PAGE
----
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The Kirrip Park cluster

Delta is preparing the site at 15 to 85 Gladstone St in Montague for development.

Delta at work on 15 – 85 Gladstone St. View from Kirrip Park, Gravity Tower in the background

Planning for the huge 9,356 sqm site goes back to May 2013 when Matthew Guy was planning minister. He approved a development of four towers. At that time, the site was occupied by Carlins car sales.

Since then the site has been through several owners, and the towers have gone from four to three in subsequent planning processes. In March 2021, Chip Eng Seng subsidiary CEL Australia sold the site to Greystar for $65 million.

Greystar is an international real estate developer and manager based in Charleston, South Carolina. specialising in build-to-rent.

This build-to-rent project will create 700 apartments across the three towers. The Victorian Government has introduced incentives for this type of development. From 1 January 2022 until 31 December 2031, eligible build-to-rent developments will receive a 50 per cent land tax concession for up to 30 years and a full exemption from Absentee Owner Surcharge over the same period.

The build-to-rent model does not rely on pre-sales for financing. Instead, finance is drawn largely from institutional investors such as superannuation funds. The whole development is retained in single ownership which manages the development and provides services. Build-to-rent is said to provide more options for stable longer term renting. Early indications are that rents tends to be more expensive as more amenities and services are offered.


It is squelchy underfoot in Kirrip Park after all the rain we’ve had. This particularly damp spot in Montague has attracted the interest of designers and artists.

At the centre of the Park is Shifting Sands, a temporary installation created by a Melbourne based design collective, EXCX.

The design draws attention to the risks of storm flooding and coastal erosion in urban environments and the impacts of climate change. It is intended to be a messenger of crisis and emergency and also a messenger of collective action and cooperation.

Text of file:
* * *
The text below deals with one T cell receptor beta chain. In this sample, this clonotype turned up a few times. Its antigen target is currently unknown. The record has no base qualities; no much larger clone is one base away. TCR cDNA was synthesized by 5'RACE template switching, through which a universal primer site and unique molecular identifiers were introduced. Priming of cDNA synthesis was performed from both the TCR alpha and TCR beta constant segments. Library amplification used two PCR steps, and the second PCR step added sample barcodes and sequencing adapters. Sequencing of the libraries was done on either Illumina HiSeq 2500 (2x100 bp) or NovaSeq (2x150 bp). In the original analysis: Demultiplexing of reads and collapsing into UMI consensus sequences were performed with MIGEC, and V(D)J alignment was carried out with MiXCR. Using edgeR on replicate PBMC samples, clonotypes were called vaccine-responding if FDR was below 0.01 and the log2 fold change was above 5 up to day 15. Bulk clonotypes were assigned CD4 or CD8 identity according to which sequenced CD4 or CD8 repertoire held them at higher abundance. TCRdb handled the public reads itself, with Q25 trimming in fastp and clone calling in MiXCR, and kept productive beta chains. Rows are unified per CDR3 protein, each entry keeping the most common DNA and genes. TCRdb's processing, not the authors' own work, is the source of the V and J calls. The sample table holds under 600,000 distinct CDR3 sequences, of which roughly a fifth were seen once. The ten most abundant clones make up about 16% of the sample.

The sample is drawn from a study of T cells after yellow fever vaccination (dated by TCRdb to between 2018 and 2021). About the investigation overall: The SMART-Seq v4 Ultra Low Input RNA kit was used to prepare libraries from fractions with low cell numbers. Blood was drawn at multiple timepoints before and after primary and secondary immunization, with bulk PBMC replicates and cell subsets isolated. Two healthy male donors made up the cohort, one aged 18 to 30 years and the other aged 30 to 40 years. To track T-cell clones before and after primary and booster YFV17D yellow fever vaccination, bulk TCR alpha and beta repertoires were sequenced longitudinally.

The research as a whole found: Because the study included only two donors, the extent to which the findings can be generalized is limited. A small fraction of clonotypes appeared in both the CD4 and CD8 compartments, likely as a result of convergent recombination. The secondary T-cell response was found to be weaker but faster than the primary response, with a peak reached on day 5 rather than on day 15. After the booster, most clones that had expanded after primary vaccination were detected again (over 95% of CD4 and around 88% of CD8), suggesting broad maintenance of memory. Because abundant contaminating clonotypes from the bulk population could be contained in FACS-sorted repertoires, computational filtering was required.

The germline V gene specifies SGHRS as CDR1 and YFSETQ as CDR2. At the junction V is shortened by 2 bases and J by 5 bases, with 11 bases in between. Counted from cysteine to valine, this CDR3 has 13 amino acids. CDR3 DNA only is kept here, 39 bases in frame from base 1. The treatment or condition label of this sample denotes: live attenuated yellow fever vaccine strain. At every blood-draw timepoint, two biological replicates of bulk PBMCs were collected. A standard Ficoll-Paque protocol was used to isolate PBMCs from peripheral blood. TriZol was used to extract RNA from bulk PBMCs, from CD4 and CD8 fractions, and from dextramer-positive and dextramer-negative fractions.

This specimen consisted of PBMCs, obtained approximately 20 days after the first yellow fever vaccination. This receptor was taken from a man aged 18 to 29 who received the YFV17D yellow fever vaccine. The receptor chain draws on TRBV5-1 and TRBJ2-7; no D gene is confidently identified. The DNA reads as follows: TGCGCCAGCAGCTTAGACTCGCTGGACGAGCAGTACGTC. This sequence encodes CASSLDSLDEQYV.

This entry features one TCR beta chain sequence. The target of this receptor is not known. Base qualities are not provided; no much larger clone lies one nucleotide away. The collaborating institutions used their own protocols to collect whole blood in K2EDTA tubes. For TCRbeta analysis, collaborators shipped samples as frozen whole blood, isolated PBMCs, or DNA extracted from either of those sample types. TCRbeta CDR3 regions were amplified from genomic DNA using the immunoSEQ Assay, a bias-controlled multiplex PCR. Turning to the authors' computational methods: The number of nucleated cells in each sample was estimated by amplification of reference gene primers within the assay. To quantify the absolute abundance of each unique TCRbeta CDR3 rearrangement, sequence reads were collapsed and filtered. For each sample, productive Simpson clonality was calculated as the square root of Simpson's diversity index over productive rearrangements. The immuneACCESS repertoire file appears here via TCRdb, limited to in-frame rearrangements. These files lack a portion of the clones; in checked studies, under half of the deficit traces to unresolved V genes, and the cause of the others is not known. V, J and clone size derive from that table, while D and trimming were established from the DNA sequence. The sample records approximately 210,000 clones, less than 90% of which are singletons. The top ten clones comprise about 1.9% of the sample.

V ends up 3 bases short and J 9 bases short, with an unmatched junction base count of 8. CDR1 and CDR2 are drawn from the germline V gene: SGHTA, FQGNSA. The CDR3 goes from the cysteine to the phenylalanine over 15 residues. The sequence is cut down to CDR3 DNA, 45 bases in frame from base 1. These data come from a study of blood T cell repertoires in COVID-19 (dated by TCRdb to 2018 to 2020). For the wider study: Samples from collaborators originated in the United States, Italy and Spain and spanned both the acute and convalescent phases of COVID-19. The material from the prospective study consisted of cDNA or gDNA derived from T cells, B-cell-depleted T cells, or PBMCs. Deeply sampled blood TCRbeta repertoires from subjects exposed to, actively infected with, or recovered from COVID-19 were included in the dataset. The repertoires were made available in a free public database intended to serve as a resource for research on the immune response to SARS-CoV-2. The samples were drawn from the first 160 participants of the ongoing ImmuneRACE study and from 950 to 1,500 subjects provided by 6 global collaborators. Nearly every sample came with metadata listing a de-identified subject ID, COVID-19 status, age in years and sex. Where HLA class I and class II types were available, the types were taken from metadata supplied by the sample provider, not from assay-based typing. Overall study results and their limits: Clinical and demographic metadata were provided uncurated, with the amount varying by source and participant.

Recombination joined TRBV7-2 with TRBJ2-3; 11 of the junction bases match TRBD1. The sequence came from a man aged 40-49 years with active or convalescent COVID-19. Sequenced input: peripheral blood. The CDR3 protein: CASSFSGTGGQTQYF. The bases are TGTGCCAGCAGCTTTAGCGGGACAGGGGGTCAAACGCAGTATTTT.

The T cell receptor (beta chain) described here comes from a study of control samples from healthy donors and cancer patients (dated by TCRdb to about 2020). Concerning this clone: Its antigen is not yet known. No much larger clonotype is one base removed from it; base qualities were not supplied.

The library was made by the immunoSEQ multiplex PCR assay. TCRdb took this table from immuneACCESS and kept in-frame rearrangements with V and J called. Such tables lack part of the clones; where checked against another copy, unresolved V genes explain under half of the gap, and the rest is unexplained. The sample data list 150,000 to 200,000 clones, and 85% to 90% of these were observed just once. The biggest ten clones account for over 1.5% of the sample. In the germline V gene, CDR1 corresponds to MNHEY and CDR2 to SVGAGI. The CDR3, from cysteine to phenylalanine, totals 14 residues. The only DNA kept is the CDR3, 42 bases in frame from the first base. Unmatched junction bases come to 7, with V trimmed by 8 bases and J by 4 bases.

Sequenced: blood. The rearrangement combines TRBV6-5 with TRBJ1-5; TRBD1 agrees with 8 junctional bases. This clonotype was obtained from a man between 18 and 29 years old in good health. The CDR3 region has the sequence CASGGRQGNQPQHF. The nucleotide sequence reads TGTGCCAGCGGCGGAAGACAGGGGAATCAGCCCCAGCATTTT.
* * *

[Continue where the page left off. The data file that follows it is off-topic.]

The installation is a seating area and playground made of one thousand sandbags, simple woven objects associated with temporary infrastructure, weather emergencies, and cooperative efforts in the face of crisis.

The bags are dyed in five shades of blue and laid in tiers representing the relative probabilities of storm surge events flooding the low-lying park by the year 2100. A flood level indicator in the centre registers the height above sea level and acts as a beacon.

The installation encloses a sandpit the size of a living room, welcoming nearby Montague residents, visitors and students from South Melbourne Primary School.1

Students were drawn to the structure in their after school play, climbing, hiding, chasing.

Shifting Sand, an installation by EXCX in Kirrip Park – South Melbourne Primary School and Montague Square in the background

On the Buckhurst St edge of Kirrip Park is Ian Strange’s first permanent public sculpture, Waterline. It navigates the scientific past and present of the local South Melbourne area. The sculpture is constructed to replicate a local roof peak. It explores local stories, the history of flooding within the area as well as the current threats of a rising water table. The sculpture also addresses climate change and the possibility of future urban flooding.2

Ian Strange’s work, Waterlines, on the margin of Kirrip Park

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1 acknowledging the text from EXCX. Visit the Shifting Sand installation on the EXCX website in two stages: (1) Kirrip Park (2) the installation or on instagram @_excx. EXCX ( Extra_Contextual ) is Paul van Herk, Shereen Amin, Matthew Tibballs and Lauren Garner.

2 Waterlines by Ian Strange

Follow the chronology of 15 – 85 Gladstone St on Port Houses.

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